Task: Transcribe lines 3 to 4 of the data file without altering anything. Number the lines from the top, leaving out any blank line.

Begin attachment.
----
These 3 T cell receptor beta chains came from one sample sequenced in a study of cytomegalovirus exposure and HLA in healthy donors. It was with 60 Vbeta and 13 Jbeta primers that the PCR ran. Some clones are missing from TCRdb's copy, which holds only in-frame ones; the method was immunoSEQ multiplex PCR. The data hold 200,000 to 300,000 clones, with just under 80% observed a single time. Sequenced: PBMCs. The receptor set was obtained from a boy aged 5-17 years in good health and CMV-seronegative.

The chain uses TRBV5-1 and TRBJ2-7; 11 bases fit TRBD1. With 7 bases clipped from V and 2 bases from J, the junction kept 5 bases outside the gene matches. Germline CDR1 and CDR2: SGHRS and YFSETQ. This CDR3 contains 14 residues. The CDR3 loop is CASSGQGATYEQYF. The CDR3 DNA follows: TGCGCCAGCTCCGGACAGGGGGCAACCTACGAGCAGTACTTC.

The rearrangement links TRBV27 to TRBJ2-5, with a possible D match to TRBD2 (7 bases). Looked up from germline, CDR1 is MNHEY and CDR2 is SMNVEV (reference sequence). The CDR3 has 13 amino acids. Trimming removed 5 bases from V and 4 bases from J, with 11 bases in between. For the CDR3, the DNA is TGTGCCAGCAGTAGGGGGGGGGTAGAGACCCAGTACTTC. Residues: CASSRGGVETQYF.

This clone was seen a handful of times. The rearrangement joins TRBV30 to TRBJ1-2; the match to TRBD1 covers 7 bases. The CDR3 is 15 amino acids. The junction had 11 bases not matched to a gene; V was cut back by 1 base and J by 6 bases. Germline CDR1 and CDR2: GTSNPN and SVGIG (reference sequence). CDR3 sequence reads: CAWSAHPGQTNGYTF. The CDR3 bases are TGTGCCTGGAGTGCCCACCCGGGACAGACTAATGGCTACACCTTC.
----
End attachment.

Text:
The rearrangement links TRBV27 to TRBJ2-5, with a possible D match to TRBD2 (7 bases). Looked up from germline, CDR1 is MNHEY and CDR2 is SMNVEV (reference sequence). The CDR3 has 13 amino acids. Trimming removed 5 bases from V and 4 bases from J, with 11 bases in between. For the CDR3, the DNA is TGTGCCAGCAGTAGGGGGGGGGTAGAGACCCAGTACTTC. Residues: CASSRGGVETQYF.

This clone was seen a handful of times. The rearrangement joins TRBV30 to TRBJ1-2; the match to TRBD1 covers 7 bases. The CDR3 is 15 amino acids. The junction had 11 bases not matched to a gene; V was cut back by 1 base and J by 6 bases. Germline CDR1 and CDR2: GTSNPN and SVGIG (reference sequence). CDR3 sequence reads: CAWSAHPGQTNGYTF. The CDR3 bases are TGTGCCTGGAGTGCCCACCCGGGACAGACTAATGGCTACACCTTC.